The best part about studying abroad in Botswana, is being able to travel to some amazing nearby places. For semester break I traveled with three other international students to Ponta de Ouro, Mozambique: a county that is said to have the most beautiful beaches in all of Africa. Just getting there, was an adventure within itself as we began our trip by not being let through the South African border, therefor missing our bus we had already paid for. Instead, we ended up hitchhiking to Johannesburg, then catching our next bus to Moputo, taking a ferry to Contembe, and then being driven by a jeep for the last three hours, until we finally reached our backpackers hostel. I four-wheeled up the coast, bought food from the local market, negotiated for local crafts, and spent my days laying on the beautiful beaches and trying to avoid the blue jellyfish as I swam in the warm ocean. It was a wonderful vacation filled with relaxation, adventure, and culture. Read more
Africa has always been of interest to me – that mysterious continent halfway around the world that is impossible to categorize since each country is fantastically unique. When I took a college course about South Africa, my interest grew exponentially and I now find myself preparing to spend five whole months there as a student at the University of Kwazulu-Natal in Pietermaritzburg. I’m looking forward to an experience unlike anything I’ve ever known, and I’m expecting to be blown away by all the exciting and challenging things I will come across while there. I’m hoping to come home to my small town of Ithaca, NY with a new global perspective, and be able to apply that to my everyday life. I also want to make life-long connections and friendships with people I meet, and fulfill my sense of adventure. I don’t doubt that there will be challenges, among them living in a foreign country for such a long time. However, the biggest challenge I expect to face will be in completing forty hours of student teaching in an English classroom at the high school level. It will be eye-opening certainly, and perhaps heartrending (considering I have to come armed with school supplies) but the challenge will be worth it. And I do love a challenge.
I’ve lost count of the number of times I have been asked, “Why Botswana?” over the last few months. Although it is difficult to explain to others my exact reason of why I want to travel to Africa as an education major, I have no doubt that I made the right decision. With that decision comes excitement and hope for adventure as well as worries, anxiety, and fear of the unknown. As I lay in bed at night I like to imagine what some of my adventures might look like during my time in Botswana. The opportunities to meet new people from different countries and experience a unique culture full of foods I have never tasted, music I have never heard, and other things that are too new to me that I cannot even begin to imagine them. I daydream about the days when I will be volunteering in the schools, and truly making a difference. The excitement about the endless amount of possibilities I will have to learn and explore overwhelms my worries (although they still exist).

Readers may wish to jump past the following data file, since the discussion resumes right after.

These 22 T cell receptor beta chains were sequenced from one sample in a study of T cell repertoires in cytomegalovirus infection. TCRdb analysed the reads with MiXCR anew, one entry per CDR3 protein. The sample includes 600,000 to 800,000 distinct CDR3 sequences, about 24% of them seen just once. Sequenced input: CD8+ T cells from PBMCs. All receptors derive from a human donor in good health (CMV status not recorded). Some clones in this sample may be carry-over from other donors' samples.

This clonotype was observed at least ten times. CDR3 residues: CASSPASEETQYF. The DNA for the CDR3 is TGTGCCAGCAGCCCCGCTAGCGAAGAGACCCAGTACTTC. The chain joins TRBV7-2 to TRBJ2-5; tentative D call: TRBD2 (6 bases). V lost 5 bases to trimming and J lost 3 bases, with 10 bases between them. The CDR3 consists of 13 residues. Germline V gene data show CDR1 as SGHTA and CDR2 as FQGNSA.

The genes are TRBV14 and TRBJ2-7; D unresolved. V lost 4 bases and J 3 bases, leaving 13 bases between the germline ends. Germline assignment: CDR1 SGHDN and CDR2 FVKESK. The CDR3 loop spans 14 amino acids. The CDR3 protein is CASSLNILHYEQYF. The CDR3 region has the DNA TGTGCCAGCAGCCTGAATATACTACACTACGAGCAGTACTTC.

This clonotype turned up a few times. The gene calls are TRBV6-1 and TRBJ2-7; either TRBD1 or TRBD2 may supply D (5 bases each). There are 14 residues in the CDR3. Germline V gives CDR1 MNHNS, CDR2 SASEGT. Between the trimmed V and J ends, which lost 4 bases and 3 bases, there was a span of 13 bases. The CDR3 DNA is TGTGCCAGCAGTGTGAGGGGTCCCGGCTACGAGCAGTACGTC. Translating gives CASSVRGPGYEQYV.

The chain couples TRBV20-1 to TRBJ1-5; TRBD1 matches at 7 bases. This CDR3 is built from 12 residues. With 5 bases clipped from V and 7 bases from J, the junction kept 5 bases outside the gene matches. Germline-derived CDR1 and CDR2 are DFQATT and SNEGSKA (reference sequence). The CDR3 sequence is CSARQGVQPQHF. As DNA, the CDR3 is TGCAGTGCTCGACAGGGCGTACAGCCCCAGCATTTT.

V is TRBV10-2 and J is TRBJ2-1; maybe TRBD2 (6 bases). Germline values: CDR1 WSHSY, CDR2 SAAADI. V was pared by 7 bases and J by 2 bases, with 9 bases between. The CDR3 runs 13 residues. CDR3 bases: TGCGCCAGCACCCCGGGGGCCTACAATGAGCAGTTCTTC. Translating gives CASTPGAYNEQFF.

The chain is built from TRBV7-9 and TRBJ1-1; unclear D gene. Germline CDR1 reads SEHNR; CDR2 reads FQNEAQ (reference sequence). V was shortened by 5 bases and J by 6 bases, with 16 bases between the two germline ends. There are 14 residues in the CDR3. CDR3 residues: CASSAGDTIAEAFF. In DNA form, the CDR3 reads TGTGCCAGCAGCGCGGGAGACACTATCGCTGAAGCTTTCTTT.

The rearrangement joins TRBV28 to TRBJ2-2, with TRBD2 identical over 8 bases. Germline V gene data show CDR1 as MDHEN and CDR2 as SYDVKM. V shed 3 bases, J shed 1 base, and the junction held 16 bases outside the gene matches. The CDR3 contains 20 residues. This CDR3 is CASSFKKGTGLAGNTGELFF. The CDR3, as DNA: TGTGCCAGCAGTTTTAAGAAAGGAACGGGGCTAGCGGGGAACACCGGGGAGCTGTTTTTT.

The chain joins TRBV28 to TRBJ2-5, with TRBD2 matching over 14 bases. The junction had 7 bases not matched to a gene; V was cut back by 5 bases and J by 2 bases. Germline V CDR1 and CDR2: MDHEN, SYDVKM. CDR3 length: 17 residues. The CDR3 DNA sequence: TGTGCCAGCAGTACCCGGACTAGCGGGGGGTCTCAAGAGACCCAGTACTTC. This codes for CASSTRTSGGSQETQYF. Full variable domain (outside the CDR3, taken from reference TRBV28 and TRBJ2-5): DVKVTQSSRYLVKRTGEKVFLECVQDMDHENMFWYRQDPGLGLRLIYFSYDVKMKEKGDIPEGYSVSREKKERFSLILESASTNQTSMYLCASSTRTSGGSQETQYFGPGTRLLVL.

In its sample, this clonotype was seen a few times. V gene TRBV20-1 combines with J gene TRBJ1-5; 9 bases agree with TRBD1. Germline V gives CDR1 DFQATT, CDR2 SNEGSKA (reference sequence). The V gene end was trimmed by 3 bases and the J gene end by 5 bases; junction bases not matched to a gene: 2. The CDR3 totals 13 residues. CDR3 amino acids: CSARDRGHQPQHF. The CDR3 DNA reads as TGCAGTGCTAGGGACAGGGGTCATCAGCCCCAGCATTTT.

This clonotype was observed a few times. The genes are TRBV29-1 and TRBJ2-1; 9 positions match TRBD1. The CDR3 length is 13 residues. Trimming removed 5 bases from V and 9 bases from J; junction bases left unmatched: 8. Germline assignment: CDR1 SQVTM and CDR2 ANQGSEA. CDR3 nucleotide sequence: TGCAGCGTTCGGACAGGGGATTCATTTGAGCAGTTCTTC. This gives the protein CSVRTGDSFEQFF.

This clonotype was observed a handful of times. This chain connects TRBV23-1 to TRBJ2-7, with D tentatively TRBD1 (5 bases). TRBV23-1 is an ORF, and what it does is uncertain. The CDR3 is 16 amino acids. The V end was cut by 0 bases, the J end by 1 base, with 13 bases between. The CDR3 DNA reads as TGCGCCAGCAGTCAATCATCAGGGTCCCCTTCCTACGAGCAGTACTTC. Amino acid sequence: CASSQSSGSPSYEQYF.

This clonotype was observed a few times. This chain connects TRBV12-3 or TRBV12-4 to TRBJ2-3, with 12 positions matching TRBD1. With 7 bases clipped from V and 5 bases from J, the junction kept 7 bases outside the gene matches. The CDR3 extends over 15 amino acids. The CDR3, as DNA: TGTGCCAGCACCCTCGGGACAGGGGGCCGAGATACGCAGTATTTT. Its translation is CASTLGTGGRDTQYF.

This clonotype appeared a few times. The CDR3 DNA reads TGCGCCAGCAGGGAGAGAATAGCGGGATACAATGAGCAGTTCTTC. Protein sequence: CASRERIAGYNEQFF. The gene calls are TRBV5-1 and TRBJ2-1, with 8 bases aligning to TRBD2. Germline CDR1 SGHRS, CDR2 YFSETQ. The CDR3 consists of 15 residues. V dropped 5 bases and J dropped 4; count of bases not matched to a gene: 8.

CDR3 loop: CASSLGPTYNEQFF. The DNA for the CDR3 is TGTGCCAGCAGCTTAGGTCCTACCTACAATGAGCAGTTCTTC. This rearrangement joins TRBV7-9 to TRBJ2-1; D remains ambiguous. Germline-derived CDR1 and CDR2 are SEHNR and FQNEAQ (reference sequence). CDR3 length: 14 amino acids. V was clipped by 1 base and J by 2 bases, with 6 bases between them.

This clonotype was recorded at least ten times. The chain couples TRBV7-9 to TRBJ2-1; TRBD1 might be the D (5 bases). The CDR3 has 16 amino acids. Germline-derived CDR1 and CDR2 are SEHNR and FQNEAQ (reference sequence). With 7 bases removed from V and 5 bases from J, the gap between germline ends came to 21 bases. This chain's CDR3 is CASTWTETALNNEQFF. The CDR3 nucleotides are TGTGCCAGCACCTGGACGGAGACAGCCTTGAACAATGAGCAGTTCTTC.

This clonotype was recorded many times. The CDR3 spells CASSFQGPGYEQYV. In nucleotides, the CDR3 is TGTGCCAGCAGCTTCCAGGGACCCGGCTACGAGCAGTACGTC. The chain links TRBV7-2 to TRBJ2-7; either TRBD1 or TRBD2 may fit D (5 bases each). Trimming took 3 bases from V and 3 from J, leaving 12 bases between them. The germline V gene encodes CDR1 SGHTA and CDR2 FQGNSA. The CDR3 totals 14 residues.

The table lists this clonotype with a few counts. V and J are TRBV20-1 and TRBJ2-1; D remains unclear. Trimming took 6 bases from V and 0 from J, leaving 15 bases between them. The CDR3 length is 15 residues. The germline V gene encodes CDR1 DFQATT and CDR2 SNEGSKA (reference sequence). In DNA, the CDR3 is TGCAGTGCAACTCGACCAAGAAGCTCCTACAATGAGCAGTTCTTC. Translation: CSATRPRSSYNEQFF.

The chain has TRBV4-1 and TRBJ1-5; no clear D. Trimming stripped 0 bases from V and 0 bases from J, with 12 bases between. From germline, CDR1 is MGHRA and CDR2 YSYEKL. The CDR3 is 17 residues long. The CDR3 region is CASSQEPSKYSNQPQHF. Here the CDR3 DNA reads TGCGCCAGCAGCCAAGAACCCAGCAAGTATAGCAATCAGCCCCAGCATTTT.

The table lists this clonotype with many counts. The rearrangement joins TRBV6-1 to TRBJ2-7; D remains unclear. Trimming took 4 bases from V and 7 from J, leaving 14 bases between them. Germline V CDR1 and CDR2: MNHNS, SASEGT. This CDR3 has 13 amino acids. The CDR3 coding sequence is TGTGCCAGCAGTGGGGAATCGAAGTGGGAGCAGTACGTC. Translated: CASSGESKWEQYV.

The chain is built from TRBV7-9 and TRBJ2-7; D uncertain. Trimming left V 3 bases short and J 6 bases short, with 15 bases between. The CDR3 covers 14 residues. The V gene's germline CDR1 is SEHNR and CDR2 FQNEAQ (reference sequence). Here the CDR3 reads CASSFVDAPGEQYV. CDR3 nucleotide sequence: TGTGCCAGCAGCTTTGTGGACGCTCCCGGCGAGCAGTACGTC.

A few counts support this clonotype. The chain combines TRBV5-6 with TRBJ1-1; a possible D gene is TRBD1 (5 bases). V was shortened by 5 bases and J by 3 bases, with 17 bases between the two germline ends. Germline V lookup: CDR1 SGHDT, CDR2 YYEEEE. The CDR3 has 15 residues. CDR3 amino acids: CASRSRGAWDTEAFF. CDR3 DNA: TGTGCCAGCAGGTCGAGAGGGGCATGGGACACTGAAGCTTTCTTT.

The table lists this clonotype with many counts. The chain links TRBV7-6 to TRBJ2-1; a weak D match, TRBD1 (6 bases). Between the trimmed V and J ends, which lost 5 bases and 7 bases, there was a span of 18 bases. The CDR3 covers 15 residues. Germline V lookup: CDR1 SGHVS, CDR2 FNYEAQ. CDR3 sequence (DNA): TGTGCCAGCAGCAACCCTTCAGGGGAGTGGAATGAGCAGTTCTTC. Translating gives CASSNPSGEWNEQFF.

I worry about little things like what clothes I am going to take, and will I bring too much stuff, or not enough? I worry about the fact that I am a picky eater that is going to be living in a new country with new food that I have never tried. I worry about the issues of safety and having to be more cautious while in Botswana than I have to be here at home. But if there were not things that were worrisome and there was not the fear of the unknown, then this adventure would lack excitement! I know I will grow as a person from the challenges that I face during my time abroad, and what a great outcome that would be.
I’ve been in Cape Town for over a month now and finally feel settled into the country. The hectic first few weeks in Africa have transformed into a comfortable routine and a confidence of the ins-and-outs of the University of Cape Town. Read more
There’s no slowing down during my UCT experience, despite the concept of Africa time. The last few weeks of school have kept me busy reading course packs, writing tutorial papers, and scrambling to see something new in every spare second that I have. Sleep really does feel optional some days; however, I’m continuing to wholeheartedly love my time here. The weather is starting to warm up, the palm trees are looking greener, and we can actually see the mountains on most days—we don’t have to squint through the fog anymore! Read more